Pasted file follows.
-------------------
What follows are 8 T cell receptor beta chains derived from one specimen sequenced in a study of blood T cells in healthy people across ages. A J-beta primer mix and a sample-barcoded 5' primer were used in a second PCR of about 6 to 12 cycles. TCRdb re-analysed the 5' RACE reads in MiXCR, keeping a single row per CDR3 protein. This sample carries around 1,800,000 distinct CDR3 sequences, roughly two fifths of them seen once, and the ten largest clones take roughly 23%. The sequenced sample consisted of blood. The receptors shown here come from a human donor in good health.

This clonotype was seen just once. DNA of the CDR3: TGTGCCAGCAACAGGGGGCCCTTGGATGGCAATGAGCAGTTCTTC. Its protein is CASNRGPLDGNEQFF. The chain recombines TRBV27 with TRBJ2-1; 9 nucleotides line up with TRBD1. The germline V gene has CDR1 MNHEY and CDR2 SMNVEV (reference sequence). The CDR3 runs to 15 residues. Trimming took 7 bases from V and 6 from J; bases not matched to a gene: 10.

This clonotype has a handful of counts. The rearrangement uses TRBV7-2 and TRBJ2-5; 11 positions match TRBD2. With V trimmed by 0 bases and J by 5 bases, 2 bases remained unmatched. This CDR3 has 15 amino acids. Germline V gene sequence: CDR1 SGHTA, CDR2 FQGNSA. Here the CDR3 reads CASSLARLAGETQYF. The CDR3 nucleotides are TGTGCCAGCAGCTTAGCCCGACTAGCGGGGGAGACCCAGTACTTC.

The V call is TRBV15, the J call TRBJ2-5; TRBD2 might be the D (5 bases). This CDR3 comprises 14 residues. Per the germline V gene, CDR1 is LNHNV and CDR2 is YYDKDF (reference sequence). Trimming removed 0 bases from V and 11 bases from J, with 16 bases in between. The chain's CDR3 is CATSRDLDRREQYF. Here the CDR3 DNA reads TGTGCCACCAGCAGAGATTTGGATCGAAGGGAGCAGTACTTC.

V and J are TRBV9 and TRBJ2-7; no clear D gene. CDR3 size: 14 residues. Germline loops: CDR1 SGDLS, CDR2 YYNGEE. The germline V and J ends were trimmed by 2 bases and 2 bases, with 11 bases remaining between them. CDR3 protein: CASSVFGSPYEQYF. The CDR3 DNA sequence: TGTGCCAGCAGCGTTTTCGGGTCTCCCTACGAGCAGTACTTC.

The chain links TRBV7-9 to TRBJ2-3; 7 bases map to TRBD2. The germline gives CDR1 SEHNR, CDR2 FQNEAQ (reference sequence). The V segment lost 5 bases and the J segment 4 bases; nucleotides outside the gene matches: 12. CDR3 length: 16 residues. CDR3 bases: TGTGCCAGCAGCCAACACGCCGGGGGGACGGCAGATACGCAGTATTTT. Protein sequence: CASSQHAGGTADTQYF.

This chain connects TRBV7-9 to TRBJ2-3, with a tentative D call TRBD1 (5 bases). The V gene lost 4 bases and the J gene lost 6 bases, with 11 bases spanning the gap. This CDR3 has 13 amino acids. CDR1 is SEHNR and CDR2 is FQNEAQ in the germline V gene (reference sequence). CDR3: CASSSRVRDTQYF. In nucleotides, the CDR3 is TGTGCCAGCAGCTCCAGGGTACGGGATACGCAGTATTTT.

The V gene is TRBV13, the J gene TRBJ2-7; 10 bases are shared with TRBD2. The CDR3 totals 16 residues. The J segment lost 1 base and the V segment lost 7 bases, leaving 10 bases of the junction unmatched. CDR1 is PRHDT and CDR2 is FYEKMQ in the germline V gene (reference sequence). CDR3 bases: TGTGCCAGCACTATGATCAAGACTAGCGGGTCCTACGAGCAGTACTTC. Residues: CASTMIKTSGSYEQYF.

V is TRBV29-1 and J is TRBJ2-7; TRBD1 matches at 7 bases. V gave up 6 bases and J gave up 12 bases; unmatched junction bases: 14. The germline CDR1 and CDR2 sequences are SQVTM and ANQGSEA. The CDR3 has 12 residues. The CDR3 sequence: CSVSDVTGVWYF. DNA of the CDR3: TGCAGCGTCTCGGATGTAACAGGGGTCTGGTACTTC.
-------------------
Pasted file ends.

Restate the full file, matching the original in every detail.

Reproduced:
What follows are 8 T cell receptor beta chains derived from one specimen sequenced in a study of blood T cells in healthy people across ages. A J-beta primer mix and a sample-barcoded 5' primer were used in a second PCR of about 6 to 12 cycles. TCRdb re-analysed the 5' RACE reads in MiXCR, keeping a single row per CDR3 protein. This sample carries around 1,800,000 distinct CDR3 sequences, roughly two fifths of them seen once, and the ten largest clones take roughly 23%. The sequenced sample consisted of blood. The receptors shown here come from a human donor in good health.

This clonotype was seen just once. DNA of the CDR3: TGTGCCAGCAACAGGGGGCCCTTGGATGGCAATGAGCAGTTCTTC. Its protein is CASNRGPLDGNEQFF. The chain recombines TRBV27 with TRBJ2-1; 9 nucleotides line up with TRBD1. The germline V gene has CDR1 MNHEY and CDR2 SMNVEV (reference sequence). The CDR3 runs to 15 residues. Trimming took 7 bases from V and 6 from J; bases not matched to a gene: 10.

This clonotype has a handful of counts. The rearrangement uses TRBV7-2 and TRBJ2-5; 11 positions match TRBD2. With V trimmed by 0 bases and J by 5 bases, 2 bases remained unmatched. This CDR3 has 15 amino acids. Germline V gene sequence: CDR1 SGHTA, CDR2 FQGNSA. Here the CDR3 reads CASSLARLAGETQYF. The CDR3 nucleotides are TGTGCCAGCAGCTTAGCCCGACTAGCGGGGGAGACCCAGTACTTC.

The V call is TRBV15, the J call TRBJ2-5; TRBD2 might be the D (5 bases). This CDR3 comprises 14 residues. Per the germline V gene, CDR1 is LNHNV and CDR2 is YYDKDF (reference sequence). Trimming removed 0 bases from V and 11 bases from J, with 16 bases in between. The chain's CDR3 is CATSRDLDRREQYF. Here the CDR3 DNA reads TGTGCCACCAGCAGAGATTTGGATCGAAGGGAGCAGTACTTC.

V and J are TRBV9 and TRBJ2-7; no clear D gene. CDR3 size: 14 residues. Germline loops: CDR1 SGDLS, CDR2 YYNGEE. The germline V and J ends were trimmed by 2 bases and 2 bases, with 11 bases remaining between them. CDR3 protein: CASSVFGSPYEQYF. The CDR3 DNA sequence: TGTGCCAGCAGCGTTTTCGGGTCTCCCTACGAGCAGTACTTC.

The chain links TRBV7-9 to TRBJ2-3; 7 bases map to TRBD2. The germline gives CDR1 SEHNR, CDR2 FQNEAQ (reference sequence). The V segment lost 5 bases and the J segment 4 bases; nucleotides outside the gene matches: 12. CDR3 length: 16 residues. CDR3 bases: TGTGCCAGCAGCCAACACGCCGGGGGGACGGCAGATACGCAGTATTTT. Protein sequence: CASSQHAGGTADTQYF.

This chain connects TRBV7-9 to TRBJ2-3, with a tentative D call TRBD1 (5 bases). The V gene lost 4 bases and the J gene lost 6 bases, with 11 bases spanning the gap. This CDR3 has 13 amino acids. CDR1 is SEHNR and CDR2 is FQNEAQ in the germline V gene (reference sequence). CDR3: CASSSRVRDTQYF. In nucleotides, the CDR3 is TGTGCCAGCAGCTCCAGGGTACGGGATACGCAGTATTTT.

The V gene is TRBV13, the J gene TRBJ2-7; 10 bases are shared with TRBD2. The CDR3 totals 16 residues. The J segment lost 1 base and the V segment lost 7 bases, leaving 10 bases of the junction unmatched. CDR1 is PRHDT and CDR2 is FYEKMQ in the germline V gene (reference sequence). CDR3 bases: TGTGCCAGCACTATGATCAAGACTAGCGGGTCCTACGAGCAGTACTTC. Residues: CASTMIKTSGSYEQYF.

V is TRBV29-1 and J is TRBJ2-7; TRBD1 matches at 7 bases. V gave up 6 bases and J gave up 12 bases; unmatched junction bases: 14. The germline CDR1 and CDR2 sequences are SQVTM and ANQGSEA. The CDR3 has 12 residues. The CDR3 sequence: CSVSDVTGVWYF. DNA of the CDR3: TGCAGCGTCTCGGATGTAACAGGGGTCTGGTACTTC.